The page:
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are trump's aides right, is trump at risk of getting outfoxed by north korea? >> i think they have every reason to fear that. he certainly has got outfoxed in singapore last year. when the two of them met. and there's a general feeling that kim jong-un only will deal with president trump because kim jong-un thinks that he is a lot smarter about these issues than trump is. and he can manage trump much more effectively than his underlings can manage the real negotiators, the people who actually know the ins and outs of denuclearization. so there is a lot of fear that trump will give the ball game away, trying to claim credit for some great victory as he did in the singapore summit. and while in fact handing a huge victory to kim jong-un. >> you mentioned giving the ball away, and it is concerning because no one seems to think that this is going to go well. except for the president himself. mike pompeo is doubtful that any meaningful progress will be
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made. so why is the summit happening? is this all for show? >> well, i think that negotiators came to realize if there was really going to be no movement at all, unless there was a new summit, that was made clear again and again by the north koreans. and they wouldn't talk, basically wouldn't deal with the actual negotiators, so over the last couple of months, they have been dealing with the negotiators but about what? whether and when and how there could be a new summit with trump. that's where it all goes. again and again. and the feeling is that, you know, there's not going to be any denuclearization, there are not going to be any of the promises that seem to have been made in sing more. we're going to have to get used to the idea that north korea is a nuclear power, it is never going to give up that deterrent power facing the united states and the rest of the world, and so what is trump going to come away with? probably nothing.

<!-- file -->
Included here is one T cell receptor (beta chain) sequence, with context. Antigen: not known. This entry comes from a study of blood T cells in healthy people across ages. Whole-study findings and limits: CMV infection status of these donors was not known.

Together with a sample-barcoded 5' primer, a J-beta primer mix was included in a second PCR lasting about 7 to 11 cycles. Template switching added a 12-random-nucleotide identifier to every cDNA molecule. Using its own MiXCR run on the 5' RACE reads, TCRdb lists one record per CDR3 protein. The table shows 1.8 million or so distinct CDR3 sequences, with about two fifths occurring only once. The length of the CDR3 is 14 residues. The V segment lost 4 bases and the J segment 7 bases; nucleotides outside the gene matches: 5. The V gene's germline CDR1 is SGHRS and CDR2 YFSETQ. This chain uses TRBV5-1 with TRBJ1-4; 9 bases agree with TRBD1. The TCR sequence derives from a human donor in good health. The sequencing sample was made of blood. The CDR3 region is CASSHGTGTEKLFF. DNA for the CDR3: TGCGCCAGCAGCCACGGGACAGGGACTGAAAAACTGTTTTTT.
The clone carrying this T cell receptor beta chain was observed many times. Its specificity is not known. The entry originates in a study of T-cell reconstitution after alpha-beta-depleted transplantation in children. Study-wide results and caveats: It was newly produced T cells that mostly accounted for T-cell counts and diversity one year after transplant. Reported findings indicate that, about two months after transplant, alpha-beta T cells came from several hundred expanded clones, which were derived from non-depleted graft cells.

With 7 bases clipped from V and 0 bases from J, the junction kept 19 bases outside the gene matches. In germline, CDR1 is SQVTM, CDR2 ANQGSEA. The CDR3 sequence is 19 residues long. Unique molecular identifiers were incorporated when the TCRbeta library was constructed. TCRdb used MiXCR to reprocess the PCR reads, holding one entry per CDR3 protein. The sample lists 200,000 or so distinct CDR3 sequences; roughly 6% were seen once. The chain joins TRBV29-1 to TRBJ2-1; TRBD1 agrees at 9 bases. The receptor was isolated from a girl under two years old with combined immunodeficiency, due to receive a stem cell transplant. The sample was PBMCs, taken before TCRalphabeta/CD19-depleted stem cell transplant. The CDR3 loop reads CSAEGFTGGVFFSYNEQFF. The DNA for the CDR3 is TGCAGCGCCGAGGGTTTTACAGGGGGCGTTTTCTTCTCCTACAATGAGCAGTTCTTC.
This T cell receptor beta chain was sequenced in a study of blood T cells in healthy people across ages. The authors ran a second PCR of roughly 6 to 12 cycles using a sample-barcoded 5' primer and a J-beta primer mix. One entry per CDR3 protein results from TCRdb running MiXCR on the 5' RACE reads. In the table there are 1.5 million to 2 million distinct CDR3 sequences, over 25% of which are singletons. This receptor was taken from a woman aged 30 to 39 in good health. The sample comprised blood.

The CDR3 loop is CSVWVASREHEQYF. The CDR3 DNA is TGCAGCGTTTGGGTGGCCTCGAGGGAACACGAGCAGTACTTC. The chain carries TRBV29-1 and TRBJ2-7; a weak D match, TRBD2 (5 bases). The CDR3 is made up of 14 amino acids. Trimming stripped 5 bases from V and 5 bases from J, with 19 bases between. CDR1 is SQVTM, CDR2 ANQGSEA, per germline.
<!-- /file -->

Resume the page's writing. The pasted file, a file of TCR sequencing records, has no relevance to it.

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but in order to seem to come away with something, he may adopt the idea of a peace treaty, an end of the formal war, that began in the 1950s, in the korean peninsula, which would mean very quickly, a withdrawal of american troops. >> but given this trip, give us a sense of timing here, there were reports that the mueller report won't be out until after next week. so is it possible that the special counsel would delay the release of the report to avoid making the president look bad while at the summit with kim jong-un in vietnam? >> well, i think it works two ways. on the one hand, probably mueller does not want to make the president look bad just gratuitously at a moment when he is engaged in what is obviously sensitive diplomacy. but on the other hand, if mueller is going to release this report, if it is going to finally make it into the public sphere, which isn't certain at all, but if that is going to happen, you don't want it to happen when trump is trying to make headlines out of hanoi. you want to release the report